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Sending variable-size lists of t_atoms using linklists

Jul 24 2009 | 1:46 pm

Hi list,

I’d like to write a function that send a variable size array of t_atoms to an outlet, but I’m not sure how to do it. My first guess was to create a t_linklist, create the t_atoms with atom_alloc(), add these atoms to the linked list, send the content of the linked list to an outlet_anything(), (then if needed — I’m not sure this is necessary — free the t_atoms of the linked list), and finally free the linked list.

But before doing this, I need to clarify some questions.

The most important is: do I really need to free the atoms after sending them to the outlet? If not… How would they be removed from the memory after they are no longer needed? Do I have to register them with some core function?

Or when I free the linklist, will it free automatically all the t_atoms as well?

The other question: is there a straightforward way to extract the contents of a linked list in an argc-argv way? Or is this something I need to take care myself?

I’d also be interested if is there some better way to achieve what I want to do.

Thank you,

Jul 27 2009 | 12:27 pm

By default t_linklist will assume that everything you add to the list is a t_object*. So this means that when you call a method like linklist_clear() that the linklist is going to try and call object_free() on every item in the list — not what you want in this case. Furthermore, just calling object_free() on the linklist will result in an internal call to linklist_clear(), so there is no avoiding the issue.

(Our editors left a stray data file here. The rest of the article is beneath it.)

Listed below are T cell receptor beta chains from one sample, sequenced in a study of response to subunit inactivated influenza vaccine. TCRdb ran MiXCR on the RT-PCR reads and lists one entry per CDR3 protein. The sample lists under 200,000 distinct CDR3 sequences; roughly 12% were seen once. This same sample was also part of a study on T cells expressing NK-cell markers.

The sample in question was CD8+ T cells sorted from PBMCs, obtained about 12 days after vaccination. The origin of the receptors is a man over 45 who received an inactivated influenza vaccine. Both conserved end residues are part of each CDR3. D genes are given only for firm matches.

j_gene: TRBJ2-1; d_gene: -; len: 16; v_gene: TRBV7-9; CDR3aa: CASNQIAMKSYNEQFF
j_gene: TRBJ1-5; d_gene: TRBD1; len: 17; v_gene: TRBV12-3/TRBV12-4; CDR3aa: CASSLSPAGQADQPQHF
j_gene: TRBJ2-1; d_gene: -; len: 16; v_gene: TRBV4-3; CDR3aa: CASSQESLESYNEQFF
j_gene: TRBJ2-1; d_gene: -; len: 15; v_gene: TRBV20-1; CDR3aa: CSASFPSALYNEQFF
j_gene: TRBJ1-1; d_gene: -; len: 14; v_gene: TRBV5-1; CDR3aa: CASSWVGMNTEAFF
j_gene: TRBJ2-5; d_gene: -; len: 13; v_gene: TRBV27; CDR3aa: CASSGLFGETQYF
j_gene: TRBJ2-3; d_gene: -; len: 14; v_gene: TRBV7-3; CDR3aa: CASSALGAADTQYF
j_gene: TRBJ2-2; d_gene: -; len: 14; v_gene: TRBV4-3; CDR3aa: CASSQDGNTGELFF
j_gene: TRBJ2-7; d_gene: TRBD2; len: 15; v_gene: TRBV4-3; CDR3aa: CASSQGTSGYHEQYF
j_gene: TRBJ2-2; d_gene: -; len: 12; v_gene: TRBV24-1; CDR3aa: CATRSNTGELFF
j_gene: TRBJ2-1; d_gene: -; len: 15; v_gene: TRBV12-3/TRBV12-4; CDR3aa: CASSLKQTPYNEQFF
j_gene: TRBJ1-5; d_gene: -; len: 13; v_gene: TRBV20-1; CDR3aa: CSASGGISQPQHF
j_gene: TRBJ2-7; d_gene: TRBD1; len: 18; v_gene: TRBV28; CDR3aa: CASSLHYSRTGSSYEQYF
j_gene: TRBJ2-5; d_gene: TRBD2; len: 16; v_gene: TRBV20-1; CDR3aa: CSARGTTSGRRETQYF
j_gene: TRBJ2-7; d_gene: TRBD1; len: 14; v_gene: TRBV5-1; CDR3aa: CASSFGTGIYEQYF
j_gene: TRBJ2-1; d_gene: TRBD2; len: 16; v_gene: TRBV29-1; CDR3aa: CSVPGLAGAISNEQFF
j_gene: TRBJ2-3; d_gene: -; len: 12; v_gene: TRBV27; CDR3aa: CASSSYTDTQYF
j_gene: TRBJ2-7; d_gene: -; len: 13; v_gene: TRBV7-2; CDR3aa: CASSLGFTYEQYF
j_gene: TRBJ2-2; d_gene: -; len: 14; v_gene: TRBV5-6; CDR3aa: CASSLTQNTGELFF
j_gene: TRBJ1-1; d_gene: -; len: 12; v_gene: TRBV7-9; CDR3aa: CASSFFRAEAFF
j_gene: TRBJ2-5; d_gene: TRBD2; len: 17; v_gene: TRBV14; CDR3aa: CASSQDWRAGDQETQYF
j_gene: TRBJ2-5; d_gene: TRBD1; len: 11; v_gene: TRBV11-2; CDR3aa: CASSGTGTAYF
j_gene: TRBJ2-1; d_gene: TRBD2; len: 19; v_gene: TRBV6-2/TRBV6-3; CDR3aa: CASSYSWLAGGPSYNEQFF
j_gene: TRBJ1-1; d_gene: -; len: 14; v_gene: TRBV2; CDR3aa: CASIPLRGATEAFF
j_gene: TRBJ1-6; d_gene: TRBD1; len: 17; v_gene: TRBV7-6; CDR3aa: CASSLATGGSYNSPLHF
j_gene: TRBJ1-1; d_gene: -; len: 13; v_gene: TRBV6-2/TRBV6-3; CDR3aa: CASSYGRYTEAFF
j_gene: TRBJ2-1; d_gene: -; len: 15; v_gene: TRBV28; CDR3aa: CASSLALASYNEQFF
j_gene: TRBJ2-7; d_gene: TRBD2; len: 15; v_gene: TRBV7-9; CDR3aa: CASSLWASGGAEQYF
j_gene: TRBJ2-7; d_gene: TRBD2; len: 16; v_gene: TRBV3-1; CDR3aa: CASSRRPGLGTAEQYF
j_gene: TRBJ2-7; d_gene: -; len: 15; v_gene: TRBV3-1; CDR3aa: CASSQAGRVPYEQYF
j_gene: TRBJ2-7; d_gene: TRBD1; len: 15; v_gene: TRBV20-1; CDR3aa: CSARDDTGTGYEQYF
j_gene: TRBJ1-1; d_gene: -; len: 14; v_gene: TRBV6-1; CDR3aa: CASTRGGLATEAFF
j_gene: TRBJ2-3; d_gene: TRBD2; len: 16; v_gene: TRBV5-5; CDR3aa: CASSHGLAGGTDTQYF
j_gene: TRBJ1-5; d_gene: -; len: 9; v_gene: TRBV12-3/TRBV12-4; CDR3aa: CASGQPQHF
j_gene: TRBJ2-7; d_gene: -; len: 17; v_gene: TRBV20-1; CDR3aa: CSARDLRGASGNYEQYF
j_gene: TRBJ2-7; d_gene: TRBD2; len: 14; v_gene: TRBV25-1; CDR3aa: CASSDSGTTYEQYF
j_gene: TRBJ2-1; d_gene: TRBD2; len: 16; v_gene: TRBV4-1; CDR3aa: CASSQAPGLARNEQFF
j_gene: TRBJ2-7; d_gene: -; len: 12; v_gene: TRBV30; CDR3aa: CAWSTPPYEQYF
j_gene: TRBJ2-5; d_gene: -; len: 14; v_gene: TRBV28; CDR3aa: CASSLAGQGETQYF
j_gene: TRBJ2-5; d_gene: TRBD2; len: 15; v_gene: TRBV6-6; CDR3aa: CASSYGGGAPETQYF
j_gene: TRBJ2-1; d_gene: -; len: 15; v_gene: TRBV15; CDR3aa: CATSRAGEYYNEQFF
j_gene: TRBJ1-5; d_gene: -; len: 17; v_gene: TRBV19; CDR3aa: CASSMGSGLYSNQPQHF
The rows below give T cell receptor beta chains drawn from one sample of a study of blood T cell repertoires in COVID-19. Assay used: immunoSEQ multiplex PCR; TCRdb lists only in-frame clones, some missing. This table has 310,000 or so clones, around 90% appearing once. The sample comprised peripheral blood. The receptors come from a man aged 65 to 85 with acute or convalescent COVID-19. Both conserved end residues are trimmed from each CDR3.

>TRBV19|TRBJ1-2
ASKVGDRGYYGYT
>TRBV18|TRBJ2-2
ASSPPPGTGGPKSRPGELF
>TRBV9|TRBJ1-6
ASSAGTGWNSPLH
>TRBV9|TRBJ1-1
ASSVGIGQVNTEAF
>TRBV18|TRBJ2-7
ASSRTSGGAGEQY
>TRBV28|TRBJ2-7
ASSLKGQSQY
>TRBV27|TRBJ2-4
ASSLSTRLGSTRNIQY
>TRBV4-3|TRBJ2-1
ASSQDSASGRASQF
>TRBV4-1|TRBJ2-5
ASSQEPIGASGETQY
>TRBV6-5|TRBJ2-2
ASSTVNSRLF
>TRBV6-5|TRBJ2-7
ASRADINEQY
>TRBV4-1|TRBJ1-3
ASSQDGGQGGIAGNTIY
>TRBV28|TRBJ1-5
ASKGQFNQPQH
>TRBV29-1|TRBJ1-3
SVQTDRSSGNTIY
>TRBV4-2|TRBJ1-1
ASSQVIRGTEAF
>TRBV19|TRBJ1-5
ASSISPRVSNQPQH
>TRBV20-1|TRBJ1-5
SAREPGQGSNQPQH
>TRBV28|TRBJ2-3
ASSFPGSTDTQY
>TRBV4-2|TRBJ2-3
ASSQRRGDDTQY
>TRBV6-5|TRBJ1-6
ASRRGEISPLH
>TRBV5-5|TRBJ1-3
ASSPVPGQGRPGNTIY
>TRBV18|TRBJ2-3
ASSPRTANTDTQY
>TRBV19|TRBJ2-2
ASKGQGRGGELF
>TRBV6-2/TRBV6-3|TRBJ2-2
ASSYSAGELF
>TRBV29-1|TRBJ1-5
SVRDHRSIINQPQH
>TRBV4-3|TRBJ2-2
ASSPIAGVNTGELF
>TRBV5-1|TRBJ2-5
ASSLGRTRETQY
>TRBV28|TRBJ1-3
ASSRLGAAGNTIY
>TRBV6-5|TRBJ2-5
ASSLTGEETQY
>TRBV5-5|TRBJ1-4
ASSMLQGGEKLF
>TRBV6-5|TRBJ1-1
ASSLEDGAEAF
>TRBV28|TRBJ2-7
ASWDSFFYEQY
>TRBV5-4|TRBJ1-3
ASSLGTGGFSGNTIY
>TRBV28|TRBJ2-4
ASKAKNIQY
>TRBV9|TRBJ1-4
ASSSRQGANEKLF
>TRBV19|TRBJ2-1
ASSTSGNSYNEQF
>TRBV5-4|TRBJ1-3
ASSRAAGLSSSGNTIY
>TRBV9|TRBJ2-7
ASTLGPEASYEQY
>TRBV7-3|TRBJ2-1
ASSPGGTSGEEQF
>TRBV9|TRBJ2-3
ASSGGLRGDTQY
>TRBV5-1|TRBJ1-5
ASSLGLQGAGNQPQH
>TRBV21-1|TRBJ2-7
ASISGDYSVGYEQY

One solution is to free the object using linklist_chuck() instead of object_free() and to linklist_chuckptr() etc. to remove items from the list. Another solution to use linklist_flags() to configure the t_linklist to behave differently. For example, you can set a flag to tell it to not mess with your pointers, or you can tell it to automagically call sysmem_freeptr() on the list members when they are removed from the list.

As to whether you need to free your atoms, how are they allocated? If they are allocated dynamically, then you will need to free them. If you allocate them using sysmem_newptr() then you can allow the linklist to free them for you (as just mentioned) or you can free them yourself.


Jul 28 2009 | 6:31 pm

I’m assuming you want to use your list of atoms with somthing like outlet_list().

Typically objects with methods creating lists to be passed to outlet_list() work with a fixed-size array of t_atoms on the stack (bear with me, I’m getting to your question!)

This assumption has a consequence for any object that receives an array of Atoms in a ‘list’ message: if it wants to keep the Atoms for use after receiving them, it must make its own local copy.

As a result, if you want to dynamically allocate variable size arrays of Atoms in a method, the basic structure is

int myAtomCount;
t_atom* myAtoms;

- calculate value of myAtomCount
- allocate myAtomCount Atoms and assign address to myAtoms
- initialize content of myAtoms

outlet_list(myOutlet, NIL, myAtomCount, myAtoms);

- free myAtoms
// Untested Web Pseudo-code

You can use getbytes(), malloc(), sysmem_newptr(), or whatever your favorite poison is for allocation. Of course you must use the matching free function.

I do not think you want to use a t_linklist with outlet_list(), although there might be some devious reason to want to do so.

Hope this helps,

Aug 11 2009 | 9:16 am

Sorry for the late answer, I was offline for a while.

The assumption was right, I wanted to send the list with outlet_list().

Thanks for all the help of both of you, now the thing works.

The only thing that took me some time was finding out the way to export the contents of the linklist of atoms to an array of atoms that outlet_list() understood (since outlet_list expects t_atom * and linklist_makearray exports t_atom **, so one needs to create a new temporary array and clone the list exported by linklist_makearray to guarantee that the t_atoms are one-after-the-other in the memory). (Unfortunately I couldn’t eliminate the linklist since the code creating the output is quite sophisticated.)

Thanks again.

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